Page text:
Routine checkups (usually once a year) allow your child's doctor to keep a close eye on your child's general health and development. You also can discuss any concerns you have at these appointments. Routine dental care is important for your child too.
well-child visit, the doctor typically:
"How do I protect my child?" That's the No. 1 question parents have when it comes to swine flu.
To help guide parents, WebMD turned to three pediatricians for answers to common questions about swine flu. Are some children more at risk than others? Should you take your kids out of school if there are cases of swine flu in your town? What are the symptoms of swine flu in children?
Here's what they had to say.
with your child. For example, the doctor may ask about his or her friends,
favorite activities, and most interesting school subjects. From this
conversation, the doctor will briefly assess your child's language skills and
hearing and also perhaps his or her social skills and other developmental
Observes how you and your child interact, to assess
emotional and social development. The doctor will ask you questions about your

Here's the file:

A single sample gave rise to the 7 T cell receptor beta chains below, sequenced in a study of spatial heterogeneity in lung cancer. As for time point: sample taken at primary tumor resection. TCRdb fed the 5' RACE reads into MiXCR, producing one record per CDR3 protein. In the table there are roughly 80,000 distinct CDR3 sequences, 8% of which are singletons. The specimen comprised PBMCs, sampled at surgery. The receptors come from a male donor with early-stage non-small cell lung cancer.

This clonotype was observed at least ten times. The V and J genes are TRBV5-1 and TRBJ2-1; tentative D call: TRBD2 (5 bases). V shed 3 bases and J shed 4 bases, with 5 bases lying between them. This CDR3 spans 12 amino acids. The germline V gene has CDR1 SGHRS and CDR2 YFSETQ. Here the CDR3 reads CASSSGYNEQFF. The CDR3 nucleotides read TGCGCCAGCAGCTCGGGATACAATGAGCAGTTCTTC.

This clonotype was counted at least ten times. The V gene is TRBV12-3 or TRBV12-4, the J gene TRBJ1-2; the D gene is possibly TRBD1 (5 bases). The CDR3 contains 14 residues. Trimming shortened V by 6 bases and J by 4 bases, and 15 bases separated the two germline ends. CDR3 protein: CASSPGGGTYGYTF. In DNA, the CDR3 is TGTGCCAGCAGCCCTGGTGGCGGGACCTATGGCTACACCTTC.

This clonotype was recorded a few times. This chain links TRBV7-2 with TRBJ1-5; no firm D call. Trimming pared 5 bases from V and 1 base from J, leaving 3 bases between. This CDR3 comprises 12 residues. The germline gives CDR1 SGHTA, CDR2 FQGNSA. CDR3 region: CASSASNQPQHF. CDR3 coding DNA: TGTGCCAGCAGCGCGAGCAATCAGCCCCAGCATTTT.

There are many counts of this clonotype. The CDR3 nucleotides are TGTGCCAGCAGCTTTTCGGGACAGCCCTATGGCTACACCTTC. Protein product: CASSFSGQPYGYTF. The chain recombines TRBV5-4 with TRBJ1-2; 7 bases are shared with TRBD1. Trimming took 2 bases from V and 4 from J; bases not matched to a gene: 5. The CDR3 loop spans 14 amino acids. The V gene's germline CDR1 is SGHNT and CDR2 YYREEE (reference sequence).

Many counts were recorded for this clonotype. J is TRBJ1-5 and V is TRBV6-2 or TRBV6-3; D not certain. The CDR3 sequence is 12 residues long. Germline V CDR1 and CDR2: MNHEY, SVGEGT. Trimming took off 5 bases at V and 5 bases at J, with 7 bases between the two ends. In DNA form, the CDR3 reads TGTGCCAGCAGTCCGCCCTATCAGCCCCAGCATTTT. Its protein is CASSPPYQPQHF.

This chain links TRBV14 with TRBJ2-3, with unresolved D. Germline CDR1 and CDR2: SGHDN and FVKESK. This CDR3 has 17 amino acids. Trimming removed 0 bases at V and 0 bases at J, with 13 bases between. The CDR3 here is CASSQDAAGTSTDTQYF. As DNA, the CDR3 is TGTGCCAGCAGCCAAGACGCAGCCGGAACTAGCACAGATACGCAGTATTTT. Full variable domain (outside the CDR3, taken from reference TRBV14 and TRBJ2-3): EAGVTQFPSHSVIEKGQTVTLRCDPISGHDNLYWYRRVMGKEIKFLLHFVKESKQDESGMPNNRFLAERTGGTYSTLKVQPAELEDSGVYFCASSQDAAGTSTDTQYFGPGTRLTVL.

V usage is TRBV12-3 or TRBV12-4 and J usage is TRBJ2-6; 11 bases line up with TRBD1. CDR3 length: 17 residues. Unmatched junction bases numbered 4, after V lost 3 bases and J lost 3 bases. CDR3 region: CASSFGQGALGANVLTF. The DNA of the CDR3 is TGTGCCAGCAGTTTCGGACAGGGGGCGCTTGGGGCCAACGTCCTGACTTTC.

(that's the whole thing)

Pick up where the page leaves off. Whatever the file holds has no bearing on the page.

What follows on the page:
child's behavior, school performance, how your child handles difficulties, and
what activities your child is involved in, among others.
Routine checkups are a good time for you to ask about what
to expect. Ask your doctor about your child's health, growth, development, or
behavior. It may help you to go to your child's checkup with a prepared
list of questions(What is a PDF document?).
Sometimes it may be appropriate to have your child spend part of the
visit alone with the doctor. This can give your child a chance to talk about
issues that he or she has difficulty discussing with the doctor if you are present.
WebMD Medical Reference from Healthwise
September 09, 2014
This information is not intended to replace the advice of a doctor.
Healthwise disclaims any liability for the decisions you make based on this